â€œYou get what you pay forâ€ is a saying that often rings true. Just look at McDonaldâ€™s faeces filled 59p hamburgers, or those rubbish Â£9.99 PlayStation 2 games. When Nintendo does a budget game though, they still apply the same polish as they would on a full price effort – see Endless Ocean for proof. Here, your nineteen pounds and ninety nine pence get you a decent slice of crossbow action and a piece of gun-shaped plastic to wave around. And some cardboard. Woo!
If you werenâ€™t already aware, the Wii Zapper itself isnâ€™t a standalone light-gun – itâ€™s merely a holster for the Wii Remote and Nunchuk to clip into. Rather than using the B trigger on the reverse of the Wii Remote thereâ€™s a wider trigger built into the device, while underneath the arm-rest thereâ€™s a compartment to tie up and hide the nunchuk cable. Itâ€™s satisfying and light to hold but it does induce arm ache after a while.
Linkâ€™s Crossbow Training features 26 levels in total, split into nine missions each with three rounds. Some are on rails with Link either on the back of his horse Epona, sailing downstream in a canoe or with the camera whizzing around automatically. Others see our hero in green stuck on the spot with enemies attacking from all 360 degrees. The most involving of all though give you full control of Link via the analogue stick and play like a third-person shooter. These levels are small and linear and include a set number of enemies to find and kill before the time runs out. There are also a few boss battles, with the last boss being less predictable than you might originally think.
Things start off easy with a slow and simple target shoot in Linkâ€™s village, but quickly move on to a high speed chase through Hyrule castle on horse back, a battle with enemies that can dig underground and a shoot-out in a graveyard against hordes of hard-to-hit bats. Most of the environments from Twilight Princess have been used, along with their corresponding background music. Thereâ€™s a really satisfying â€˜thunkâ€™ noise when an arrow hits its target too, and you can knotch up some impressive score multipliers by hitting consecutive targets in a row.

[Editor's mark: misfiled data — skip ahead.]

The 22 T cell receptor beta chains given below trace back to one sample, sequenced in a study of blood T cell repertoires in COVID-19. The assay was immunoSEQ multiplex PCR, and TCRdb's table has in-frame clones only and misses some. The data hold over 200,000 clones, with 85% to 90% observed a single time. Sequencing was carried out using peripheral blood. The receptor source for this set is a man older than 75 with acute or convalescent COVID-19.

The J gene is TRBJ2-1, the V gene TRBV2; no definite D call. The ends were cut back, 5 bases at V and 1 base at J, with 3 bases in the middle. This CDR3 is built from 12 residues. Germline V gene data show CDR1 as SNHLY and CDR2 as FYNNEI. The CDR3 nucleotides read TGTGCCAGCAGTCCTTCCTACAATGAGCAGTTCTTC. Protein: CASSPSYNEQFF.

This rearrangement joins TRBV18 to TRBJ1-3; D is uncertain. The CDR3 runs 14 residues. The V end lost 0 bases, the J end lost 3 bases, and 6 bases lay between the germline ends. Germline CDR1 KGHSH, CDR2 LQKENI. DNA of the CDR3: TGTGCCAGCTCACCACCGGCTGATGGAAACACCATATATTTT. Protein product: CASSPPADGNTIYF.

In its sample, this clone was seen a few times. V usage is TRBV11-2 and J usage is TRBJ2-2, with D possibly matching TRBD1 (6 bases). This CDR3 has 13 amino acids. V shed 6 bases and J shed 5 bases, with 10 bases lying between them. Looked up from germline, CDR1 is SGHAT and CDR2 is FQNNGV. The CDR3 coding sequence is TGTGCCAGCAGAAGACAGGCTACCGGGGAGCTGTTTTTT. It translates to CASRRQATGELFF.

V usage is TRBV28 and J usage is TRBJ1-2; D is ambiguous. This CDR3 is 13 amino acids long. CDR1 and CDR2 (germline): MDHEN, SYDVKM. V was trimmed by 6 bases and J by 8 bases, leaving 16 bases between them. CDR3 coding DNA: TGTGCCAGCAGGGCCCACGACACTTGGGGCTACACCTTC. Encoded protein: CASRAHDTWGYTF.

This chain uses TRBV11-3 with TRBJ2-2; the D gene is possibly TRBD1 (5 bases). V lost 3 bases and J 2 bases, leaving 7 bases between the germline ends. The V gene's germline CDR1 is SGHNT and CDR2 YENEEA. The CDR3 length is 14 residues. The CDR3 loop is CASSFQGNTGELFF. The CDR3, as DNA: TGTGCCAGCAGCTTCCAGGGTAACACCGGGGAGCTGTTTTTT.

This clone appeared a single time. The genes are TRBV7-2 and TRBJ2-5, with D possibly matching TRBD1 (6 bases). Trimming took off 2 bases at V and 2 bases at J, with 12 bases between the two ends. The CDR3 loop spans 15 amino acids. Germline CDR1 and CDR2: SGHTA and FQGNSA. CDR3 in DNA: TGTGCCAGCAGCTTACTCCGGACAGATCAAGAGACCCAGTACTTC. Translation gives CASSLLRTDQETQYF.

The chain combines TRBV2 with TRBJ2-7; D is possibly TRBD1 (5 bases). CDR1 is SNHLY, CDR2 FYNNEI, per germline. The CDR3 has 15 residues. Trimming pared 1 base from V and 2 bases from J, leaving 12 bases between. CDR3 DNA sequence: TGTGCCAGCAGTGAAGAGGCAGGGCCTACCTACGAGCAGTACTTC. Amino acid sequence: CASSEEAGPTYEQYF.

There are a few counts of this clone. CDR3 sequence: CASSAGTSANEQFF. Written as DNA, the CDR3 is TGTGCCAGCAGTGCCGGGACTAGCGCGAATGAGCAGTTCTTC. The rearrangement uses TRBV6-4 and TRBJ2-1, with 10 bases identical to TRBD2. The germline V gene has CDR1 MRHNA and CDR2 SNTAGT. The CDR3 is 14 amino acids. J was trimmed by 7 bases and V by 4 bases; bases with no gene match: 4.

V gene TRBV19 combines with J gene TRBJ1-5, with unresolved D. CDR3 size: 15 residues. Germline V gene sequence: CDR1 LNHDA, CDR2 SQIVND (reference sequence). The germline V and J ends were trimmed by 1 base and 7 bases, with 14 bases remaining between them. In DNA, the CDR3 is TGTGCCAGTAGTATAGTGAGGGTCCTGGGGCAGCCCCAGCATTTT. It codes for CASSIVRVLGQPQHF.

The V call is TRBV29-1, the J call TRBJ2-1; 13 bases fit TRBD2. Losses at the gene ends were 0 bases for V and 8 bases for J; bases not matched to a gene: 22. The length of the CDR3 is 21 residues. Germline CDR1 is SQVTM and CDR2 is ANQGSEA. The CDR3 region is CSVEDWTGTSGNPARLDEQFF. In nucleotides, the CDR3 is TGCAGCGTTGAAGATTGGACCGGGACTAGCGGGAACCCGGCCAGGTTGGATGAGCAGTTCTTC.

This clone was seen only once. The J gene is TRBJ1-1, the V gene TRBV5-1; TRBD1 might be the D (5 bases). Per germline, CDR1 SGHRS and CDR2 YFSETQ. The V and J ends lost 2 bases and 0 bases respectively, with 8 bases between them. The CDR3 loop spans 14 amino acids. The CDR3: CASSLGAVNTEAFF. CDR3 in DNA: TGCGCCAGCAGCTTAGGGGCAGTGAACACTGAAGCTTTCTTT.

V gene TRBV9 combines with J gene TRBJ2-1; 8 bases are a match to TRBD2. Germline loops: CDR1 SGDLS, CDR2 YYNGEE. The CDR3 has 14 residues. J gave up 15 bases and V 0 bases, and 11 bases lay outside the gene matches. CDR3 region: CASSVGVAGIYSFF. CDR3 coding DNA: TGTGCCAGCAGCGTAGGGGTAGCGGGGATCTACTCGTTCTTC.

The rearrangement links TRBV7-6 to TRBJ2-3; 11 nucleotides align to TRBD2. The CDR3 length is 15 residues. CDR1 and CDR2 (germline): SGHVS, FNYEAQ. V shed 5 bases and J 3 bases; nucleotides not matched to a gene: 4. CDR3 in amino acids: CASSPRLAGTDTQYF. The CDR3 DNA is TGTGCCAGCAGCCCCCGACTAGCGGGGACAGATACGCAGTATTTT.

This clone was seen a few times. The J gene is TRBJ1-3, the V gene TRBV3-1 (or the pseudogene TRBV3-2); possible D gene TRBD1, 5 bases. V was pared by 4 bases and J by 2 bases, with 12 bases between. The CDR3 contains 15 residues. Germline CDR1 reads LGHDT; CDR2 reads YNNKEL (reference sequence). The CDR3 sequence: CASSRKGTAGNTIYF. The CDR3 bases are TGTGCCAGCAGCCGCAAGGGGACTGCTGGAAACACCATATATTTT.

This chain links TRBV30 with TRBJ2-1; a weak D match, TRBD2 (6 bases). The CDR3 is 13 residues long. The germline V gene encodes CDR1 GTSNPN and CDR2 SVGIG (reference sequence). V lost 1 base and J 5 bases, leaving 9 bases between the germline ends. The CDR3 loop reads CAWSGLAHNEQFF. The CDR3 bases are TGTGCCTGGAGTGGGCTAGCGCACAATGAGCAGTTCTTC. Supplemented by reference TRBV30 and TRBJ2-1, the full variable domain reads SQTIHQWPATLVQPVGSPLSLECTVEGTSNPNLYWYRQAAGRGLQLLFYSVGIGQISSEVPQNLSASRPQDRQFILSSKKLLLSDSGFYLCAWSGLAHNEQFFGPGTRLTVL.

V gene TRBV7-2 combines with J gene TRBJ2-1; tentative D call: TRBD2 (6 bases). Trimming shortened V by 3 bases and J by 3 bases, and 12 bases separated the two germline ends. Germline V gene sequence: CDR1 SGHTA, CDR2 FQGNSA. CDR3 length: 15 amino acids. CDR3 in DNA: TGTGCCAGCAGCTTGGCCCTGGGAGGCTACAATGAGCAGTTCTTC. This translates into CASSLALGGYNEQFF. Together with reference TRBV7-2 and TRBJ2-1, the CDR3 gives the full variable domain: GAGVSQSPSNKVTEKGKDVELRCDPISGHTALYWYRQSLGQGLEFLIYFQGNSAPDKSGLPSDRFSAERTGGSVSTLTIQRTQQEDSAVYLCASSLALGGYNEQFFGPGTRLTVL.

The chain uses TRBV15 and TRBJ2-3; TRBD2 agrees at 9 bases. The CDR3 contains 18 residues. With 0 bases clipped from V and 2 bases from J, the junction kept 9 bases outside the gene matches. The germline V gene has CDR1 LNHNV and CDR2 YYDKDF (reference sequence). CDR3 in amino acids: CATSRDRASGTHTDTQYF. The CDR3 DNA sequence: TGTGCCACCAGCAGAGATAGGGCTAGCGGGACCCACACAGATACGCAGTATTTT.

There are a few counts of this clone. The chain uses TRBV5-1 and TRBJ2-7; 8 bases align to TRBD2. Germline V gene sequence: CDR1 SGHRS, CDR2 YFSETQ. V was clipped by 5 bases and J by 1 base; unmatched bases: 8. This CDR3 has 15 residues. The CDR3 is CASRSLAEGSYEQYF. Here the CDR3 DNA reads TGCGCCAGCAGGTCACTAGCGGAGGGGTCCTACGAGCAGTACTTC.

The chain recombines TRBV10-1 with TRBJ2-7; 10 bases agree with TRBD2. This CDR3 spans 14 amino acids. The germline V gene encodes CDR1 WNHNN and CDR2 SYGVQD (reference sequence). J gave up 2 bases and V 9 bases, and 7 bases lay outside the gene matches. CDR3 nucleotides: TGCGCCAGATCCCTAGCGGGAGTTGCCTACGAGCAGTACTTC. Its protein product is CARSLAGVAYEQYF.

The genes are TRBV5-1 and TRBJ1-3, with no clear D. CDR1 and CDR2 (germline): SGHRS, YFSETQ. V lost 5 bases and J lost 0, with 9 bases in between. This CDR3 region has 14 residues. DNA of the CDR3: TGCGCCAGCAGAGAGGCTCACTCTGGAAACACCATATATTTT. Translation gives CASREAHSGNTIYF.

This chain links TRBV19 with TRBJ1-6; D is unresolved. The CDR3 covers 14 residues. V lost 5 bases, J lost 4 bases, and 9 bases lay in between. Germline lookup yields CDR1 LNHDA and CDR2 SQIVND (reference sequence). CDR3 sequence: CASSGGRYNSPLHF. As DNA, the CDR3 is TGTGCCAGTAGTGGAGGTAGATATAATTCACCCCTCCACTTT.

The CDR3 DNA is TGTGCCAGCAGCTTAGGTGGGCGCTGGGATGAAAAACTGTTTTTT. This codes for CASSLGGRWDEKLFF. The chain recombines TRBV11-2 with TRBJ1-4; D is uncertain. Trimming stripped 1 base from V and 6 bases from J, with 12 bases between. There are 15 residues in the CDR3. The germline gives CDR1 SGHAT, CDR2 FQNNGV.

Our first play through was something of a breeze – 41 minutes according to the handy reminder on the Wii menu. It wasnâ€™t until our second play through though that we started to pick up on some of the hidden nuances, such as receiving extra points for knocking off an innocuous scarecowâ€™s head. Itâ€™s the little tricks like these that you need to learn and discover to gain the illusive gold medals – the main draw to return to the target range. Itâ€™s also doubtful that youâ€™ll find all the enemies on the free-roaming levels on your first attempt and once you throw a four-player mode into the equation you get a game thatâ€™s a bit longer lasting than it initially seems.
Why does Link need crossbow training anyway? Heâ€™s managed to defeat Ganon and save Hyrule countless times in the past.